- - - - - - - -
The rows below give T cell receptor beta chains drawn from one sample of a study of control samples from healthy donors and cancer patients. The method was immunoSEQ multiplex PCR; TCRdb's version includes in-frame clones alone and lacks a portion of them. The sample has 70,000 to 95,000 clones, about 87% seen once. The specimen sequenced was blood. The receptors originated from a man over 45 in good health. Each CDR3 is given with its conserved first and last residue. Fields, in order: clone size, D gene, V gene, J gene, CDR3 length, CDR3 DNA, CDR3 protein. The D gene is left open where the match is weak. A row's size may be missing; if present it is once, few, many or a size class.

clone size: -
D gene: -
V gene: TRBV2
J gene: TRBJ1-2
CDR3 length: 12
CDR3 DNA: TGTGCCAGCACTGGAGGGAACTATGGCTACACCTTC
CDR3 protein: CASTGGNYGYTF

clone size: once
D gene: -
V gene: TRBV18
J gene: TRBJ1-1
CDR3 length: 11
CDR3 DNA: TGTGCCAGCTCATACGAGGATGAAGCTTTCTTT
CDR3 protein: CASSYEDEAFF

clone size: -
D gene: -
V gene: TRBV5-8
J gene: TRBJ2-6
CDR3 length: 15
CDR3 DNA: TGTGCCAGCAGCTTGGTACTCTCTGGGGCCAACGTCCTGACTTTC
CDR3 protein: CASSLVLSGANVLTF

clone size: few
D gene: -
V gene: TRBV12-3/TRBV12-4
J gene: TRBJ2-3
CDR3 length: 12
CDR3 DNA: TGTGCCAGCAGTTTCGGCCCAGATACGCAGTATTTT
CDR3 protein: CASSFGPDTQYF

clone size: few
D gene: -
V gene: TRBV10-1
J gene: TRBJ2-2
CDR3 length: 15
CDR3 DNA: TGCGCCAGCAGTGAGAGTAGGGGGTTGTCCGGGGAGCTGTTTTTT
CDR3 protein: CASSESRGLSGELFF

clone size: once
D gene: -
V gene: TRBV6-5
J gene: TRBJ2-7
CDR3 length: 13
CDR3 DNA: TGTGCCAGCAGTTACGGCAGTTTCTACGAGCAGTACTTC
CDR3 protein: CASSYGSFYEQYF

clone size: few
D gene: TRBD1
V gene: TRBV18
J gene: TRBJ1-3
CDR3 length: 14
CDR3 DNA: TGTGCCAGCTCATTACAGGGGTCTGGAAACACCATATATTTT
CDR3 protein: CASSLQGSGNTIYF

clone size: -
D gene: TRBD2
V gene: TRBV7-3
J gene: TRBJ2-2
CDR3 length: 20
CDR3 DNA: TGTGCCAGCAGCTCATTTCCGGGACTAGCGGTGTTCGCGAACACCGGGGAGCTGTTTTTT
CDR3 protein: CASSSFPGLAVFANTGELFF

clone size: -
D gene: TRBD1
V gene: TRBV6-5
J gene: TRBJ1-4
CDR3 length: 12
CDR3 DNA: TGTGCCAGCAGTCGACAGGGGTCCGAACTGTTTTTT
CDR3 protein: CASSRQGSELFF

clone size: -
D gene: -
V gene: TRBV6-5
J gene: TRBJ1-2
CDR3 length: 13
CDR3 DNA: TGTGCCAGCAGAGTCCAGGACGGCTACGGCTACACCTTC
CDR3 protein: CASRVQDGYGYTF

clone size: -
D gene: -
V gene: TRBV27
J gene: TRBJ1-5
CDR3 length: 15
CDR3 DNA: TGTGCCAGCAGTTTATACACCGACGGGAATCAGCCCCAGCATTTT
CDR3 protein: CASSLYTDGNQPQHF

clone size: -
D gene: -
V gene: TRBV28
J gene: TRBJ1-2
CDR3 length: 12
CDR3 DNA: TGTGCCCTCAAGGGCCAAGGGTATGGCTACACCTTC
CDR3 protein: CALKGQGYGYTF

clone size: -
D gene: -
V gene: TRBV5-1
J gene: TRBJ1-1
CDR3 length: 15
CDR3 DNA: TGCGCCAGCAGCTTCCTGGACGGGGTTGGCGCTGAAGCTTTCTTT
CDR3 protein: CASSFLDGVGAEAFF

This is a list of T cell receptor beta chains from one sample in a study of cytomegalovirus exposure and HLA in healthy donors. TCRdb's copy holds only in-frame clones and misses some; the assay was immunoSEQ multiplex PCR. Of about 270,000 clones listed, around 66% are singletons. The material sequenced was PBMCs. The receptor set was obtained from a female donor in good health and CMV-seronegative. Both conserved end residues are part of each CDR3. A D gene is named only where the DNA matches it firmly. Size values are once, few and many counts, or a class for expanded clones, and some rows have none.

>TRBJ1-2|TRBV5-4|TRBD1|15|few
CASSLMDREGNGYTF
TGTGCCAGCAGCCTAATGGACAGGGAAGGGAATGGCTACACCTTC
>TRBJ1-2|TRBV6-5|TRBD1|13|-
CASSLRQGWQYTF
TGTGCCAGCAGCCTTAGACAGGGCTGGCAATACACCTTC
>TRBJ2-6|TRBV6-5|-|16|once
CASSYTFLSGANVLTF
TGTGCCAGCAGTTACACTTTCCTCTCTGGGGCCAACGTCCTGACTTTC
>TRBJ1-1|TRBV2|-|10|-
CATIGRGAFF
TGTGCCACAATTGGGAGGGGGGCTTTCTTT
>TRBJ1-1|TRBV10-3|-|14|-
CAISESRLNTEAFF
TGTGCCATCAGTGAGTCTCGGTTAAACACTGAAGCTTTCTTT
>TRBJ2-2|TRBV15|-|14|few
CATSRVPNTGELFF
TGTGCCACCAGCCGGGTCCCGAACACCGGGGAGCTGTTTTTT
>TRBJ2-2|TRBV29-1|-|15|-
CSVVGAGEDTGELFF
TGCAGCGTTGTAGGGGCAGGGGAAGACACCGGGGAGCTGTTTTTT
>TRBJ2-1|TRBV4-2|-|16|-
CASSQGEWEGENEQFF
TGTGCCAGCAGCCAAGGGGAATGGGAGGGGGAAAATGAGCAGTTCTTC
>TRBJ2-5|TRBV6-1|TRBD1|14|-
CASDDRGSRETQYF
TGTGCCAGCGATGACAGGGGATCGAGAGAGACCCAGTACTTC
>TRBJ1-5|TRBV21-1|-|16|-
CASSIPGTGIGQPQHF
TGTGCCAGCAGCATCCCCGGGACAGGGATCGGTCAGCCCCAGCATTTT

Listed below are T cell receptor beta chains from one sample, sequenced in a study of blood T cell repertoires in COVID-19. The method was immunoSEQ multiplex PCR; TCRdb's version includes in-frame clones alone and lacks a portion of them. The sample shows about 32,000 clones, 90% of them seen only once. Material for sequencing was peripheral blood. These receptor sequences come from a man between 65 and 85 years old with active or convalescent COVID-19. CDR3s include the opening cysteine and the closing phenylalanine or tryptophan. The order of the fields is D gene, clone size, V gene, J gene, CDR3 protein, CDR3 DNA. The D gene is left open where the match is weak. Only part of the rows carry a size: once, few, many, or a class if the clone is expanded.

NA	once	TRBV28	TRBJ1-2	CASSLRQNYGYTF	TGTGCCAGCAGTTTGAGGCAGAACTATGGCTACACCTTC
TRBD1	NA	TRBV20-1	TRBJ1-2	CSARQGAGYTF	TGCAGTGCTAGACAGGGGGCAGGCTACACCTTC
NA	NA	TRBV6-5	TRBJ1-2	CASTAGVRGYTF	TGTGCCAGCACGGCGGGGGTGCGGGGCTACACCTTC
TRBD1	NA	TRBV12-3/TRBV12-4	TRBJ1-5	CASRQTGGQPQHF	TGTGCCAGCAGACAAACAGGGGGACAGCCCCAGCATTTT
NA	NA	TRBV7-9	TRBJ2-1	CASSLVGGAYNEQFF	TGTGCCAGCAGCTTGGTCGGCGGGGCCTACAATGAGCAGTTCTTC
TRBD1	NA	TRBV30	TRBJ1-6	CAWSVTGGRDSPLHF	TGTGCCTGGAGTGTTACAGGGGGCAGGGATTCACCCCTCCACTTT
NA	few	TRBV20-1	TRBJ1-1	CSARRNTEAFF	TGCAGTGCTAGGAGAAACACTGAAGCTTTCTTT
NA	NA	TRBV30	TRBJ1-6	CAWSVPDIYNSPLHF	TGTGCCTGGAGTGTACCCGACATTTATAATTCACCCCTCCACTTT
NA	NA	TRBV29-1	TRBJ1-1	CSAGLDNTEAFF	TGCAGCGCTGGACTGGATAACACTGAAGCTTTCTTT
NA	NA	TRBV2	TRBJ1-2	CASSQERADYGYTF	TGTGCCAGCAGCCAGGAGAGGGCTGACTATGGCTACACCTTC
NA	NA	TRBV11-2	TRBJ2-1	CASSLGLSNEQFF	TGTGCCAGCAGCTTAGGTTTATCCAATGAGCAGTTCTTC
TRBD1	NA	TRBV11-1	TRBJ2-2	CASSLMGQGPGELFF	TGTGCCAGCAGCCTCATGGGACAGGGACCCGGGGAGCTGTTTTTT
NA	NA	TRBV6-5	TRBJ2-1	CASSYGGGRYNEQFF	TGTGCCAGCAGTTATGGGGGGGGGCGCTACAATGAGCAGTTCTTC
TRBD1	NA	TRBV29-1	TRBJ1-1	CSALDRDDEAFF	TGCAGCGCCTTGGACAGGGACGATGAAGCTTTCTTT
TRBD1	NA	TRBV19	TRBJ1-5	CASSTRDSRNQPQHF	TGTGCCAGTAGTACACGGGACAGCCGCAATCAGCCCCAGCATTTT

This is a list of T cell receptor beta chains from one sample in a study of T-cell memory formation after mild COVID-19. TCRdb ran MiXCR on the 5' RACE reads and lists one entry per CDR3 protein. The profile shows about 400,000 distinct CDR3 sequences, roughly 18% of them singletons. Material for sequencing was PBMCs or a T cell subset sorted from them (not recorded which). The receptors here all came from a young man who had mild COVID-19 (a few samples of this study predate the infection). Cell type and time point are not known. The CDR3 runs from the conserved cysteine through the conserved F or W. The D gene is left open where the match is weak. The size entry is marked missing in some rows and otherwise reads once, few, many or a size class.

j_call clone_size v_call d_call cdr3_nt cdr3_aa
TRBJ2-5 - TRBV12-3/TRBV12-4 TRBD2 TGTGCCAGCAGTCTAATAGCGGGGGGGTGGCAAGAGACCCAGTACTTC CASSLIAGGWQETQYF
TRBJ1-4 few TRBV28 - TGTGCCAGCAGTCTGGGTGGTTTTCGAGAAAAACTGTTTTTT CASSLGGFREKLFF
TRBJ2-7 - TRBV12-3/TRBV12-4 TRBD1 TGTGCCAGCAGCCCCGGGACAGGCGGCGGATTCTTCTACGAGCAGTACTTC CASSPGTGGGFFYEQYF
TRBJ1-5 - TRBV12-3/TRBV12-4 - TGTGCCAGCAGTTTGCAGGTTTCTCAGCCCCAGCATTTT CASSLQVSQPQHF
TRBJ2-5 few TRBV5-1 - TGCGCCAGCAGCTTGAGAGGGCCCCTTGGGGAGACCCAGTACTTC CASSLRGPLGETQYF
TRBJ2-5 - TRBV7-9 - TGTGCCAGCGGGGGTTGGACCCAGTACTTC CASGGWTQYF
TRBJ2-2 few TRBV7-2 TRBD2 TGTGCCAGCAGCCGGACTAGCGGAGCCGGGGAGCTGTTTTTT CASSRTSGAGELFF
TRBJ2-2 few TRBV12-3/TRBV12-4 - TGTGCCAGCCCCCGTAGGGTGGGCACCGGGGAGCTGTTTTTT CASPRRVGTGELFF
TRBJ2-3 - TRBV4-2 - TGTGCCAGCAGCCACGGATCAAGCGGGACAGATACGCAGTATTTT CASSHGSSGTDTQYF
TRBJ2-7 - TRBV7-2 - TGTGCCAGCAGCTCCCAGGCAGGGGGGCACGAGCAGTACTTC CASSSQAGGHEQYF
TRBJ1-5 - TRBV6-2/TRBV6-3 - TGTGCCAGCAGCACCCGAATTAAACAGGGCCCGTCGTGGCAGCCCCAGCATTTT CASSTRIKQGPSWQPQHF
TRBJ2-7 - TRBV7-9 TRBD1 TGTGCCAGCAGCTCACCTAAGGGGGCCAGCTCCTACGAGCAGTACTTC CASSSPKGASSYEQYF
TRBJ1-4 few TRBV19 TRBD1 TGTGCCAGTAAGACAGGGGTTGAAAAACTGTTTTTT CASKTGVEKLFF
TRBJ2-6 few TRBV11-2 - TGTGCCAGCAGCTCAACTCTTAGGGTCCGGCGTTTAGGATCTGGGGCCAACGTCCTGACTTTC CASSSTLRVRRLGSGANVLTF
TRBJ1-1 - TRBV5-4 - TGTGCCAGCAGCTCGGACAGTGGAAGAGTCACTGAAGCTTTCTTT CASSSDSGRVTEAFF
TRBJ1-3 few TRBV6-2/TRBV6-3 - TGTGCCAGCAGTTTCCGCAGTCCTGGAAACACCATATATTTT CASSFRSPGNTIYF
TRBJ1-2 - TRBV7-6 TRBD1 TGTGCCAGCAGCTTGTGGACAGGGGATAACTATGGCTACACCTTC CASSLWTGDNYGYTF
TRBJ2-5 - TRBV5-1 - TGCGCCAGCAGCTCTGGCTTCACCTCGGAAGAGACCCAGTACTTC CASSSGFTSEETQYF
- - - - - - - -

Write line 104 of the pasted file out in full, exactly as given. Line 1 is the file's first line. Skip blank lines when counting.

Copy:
CATIGRGAFF